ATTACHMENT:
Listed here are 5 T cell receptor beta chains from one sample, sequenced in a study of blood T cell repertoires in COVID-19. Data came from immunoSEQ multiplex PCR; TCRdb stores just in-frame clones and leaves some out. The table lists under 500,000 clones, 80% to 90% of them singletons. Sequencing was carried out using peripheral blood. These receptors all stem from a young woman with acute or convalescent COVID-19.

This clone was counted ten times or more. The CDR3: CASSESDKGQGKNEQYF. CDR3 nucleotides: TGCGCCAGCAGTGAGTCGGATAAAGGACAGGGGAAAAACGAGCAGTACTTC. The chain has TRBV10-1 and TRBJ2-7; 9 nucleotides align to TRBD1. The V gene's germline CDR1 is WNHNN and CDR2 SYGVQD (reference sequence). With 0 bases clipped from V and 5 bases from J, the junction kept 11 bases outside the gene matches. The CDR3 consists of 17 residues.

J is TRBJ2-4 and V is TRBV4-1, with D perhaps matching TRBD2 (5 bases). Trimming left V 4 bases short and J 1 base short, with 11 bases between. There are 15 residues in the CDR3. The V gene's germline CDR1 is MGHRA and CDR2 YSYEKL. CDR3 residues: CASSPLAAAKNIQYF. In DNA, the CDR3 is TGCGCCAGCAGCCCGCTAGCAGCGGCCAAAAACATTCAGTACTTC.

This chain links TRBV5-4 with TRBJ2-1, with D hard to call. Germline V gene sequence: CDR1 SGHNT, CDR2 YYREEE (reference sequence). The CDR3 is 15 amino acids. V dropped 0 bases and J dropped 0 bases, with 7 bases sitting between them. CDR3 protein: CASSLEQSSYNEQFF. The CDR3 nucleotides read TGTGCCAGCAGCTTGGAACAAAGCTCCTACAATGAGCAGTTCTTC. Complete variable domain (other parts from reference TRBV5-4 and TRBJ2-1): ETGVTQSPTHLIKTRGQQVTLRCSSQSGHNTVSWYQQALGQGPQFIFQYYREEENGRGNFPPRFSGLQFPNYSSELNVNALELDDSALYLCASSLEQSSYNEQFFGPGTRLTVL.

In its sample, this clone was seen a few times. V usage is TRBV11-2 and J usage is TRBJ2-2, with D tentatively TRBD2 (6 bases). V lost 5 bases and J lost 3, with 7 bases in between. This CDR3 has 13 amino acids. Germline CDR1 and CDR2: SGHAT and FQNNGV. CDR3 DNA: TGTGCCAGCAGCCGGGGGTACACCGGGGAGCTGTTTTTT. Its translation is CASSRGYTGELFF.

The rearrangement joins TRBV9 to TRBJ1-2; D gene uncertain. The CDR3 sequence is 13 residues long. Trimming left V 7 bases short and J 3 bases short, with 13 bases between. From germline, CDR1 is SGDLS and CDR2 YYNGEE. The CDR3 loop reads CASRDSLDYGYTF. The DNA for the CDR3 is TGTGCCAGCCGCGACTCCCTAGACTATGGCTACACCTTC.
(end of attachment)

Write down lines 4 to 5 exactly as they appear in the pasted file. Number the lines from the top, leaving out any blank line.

This chain links TRBV5-4 with TRBJ2-1, with D hard to call. Germline V gene sequence: CDR1 SGHNT, CDR2 YYREEE (reference sequence). The CDR3 is 15 amino acids. V dropped 0 bases and J dropped 0 bases, with 7 bases sitting between them. CDR3 protein: CASSLEQSSYNEQFF. The CDR3 nucleotides read TGTGCCAGCAGCTTGGAACAAAGCTCCTACAATGAGCAGTTCTTC. Complete variable domain (other parts from reference TRBV5-4 and TRBJ2-1): ETGVTQSPTHLIKTRGQQVTLRCSSQSGHNTVSWYQQALGQGPQFIFQYYREEENGRGNFPPRFSGLQFPNYSSELNVNALELDDSALYLCASSLEQSSYNEQFFGPGTRLTVL.

In its sample, this clone was seen a few times. V usage is TRBV11-2 and J usage is TRBJ2-2, with D tentatively TRBD2 (6 bases). V lost 5 bases and J lost 3, with 7 bases in between. This CDR3 has 13 amino acids. Germline CDR1 and CDR2: SGHAT and FQNNGV. CDR3 DNA: TGTGCCAGCAGCCGGGGGTACACCGGGGAGCTGTTTTTT. Its translation is CASSRGYTGELFF.